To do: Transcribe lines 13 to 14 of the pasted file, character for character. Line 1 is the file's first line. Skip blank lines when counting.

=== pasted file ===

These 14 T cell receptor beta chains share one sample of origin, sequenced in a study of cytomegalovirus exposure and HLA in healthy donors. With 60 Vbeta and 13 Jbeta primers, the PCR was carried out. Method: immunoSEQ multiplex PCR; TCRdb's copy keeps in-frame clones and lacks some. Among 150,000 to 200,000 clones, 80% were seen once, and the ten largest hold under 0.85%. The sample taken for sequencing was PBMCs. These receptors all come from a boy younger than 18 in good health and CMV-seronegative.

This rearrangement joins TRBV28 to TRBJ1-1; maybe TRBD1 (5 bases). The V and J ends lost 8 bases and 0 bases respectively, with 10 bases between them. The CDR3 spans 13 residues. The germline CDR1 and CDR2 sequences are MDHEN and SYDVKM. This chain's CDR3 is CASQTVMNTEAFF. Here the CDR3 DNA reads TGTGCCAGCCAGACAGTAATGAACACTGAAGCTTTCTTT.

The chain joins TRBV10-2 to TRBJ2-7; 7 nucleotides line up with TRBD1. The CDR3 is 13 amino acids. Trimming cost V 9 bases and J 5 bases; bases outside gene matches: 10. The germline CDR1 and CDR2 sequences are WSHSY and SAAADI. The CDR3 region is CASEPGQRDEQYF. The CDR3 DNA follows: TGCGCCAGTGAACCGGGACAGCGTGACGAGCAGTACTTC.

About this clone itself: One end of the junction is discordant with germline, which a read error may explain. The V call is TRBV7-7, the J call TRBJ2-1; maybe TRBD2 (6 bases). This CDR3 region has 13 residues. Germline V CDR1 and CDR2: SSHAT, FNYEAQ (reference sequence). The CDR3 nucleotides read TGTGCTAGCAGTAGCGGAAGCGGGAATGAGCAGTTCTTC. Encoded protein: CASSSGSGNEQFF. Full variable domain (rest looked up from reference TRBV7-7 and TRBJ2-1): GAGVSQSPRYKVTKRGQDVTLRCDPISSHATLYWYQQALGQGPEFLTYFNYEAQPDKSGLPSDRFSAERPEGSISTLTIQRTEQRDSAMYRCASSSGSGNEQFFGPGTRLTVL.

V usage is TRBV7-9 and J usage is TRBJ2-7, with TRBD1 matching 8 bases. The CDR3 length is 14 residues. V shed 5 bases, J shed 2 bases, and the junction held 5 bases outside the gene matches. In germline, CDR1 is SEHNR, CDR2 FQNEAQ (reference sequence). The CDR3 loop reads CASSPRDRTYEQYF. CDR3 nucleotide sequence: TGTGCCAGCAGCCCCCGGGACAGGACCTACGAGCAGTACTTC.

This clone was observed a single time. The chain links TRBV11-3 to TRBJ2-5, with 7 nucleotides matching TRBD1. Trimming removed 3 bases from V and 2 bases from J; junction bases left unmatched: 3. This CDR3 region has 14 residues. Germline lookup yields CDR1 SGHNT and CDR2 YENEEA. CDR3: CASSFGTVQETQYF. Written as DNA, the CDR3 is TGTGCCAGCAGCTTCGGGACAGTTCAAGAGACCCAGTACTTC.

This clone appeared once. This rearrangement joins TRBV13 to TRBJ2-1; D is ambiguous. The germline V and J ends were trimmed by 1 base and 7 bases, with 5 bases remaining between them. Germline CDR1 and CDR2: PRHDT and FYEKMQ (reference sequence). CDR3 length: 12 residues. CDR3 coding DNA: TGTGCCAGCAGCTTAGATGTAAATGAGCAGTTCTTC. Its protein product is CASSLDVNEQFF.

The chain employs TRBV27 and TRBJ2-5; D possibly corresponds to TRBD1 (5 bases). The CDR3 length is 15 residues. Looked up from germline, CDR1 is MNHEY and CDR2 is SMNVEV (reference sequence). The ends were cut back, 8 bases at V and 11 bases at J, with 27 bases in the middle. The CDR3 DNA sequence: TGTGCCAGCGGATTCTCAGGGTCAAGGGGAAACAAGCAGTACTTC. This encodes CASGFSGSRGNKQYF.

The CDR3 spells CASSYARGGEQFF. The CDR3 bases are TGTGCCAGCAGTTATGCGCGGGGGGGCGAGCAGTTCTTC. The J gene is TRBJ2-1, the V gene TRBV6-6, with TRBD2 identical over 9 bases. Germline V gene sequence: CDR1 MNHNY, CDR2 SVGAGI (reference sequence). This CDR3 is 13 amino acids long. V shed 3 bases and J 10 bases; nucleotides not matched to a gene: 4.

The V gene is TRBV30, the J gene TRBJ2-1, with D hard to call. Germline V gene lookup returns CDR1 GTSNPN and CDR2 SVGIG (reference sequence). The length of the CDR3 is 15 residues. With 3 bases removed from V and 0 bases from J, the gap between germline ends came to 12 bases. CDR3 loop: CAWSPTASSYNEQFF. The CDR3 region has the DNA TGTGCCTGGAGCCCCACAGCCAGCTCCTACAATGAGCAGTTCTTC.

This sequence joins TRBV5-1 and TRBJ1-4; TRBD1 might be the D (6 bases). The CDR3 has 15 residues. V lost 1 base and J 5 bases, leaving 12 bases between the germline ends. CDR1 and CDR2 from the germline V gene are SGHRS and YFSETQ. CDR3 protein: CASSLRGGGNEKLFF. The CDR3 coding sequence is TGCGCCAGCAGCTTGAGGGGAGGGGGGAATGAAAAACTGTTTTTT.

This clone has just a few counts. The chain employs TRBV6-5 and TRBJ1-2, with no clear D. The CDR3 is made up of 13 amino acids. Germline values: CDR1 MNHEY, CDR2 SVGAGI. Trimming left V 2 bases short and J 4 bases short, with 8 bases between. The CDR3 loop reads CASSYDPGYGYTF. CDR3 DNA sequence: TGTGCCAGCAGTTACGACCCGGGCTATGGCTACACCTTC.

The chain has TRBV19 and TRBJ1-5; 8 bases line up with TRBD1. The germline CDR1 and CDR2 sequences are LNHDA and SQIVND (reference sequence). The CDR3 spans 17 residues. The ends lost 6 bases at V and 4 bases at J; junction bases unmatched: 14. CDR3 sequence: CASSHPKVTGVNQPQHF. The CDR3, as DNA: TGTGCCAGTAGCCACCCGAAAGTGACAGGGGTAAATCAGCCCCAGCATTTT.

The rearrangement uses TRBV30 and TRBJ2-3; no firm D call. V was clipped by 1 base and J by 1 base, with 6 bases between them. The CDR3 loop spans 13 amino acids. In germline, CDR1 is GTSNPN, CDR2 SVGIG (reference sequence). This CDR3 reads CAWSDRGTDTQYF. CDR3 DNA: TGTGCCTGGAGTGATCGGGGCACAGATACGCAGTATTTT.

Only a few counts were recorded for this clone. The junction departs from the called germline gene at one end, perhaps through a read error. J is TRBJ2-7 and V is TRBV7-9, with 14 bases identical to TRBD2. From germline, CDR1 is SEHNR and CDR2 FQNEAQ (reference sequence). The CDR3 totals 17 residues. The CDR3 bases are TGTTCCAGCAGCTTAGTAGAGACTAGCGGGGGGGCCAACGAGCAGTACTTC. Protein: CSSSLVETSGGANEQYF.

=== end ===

The chain has TRBV19 and TRBJ1-5; 8 bases line up with TRBD1. The germline CDR1 and CDR2 sequences are LNHDA and SQIVND (reference sequence). The CDR3 spans 17 residues. The ends lost 6 bases at V and 4 bases at J; junction bases unmatched: 14. CDR3 sequence: CASSHPKVTGVNQPQHF. The CDR3, as DNA: TGTGCCAGTAGCCACCCGAAAGTGACAGGGGTAAATCAGCCCCAGCATTTT.

The rearrangement uses TRBV30 and TRBJ2-3; no firm D call. V was clipped by 1 base and J by 1 base, with 6 bases between them. The CDR3 loop spans 13 amino acids. In germline, CDR1 is GTSNPN, CDR2 SVGIG (reference sequence). This CDR3 reads CAWSDRGTDTQYF. CDR3 DNA: TGTGCCTGGAGTGATCGGGGCACAGATACGCAGTATTTT.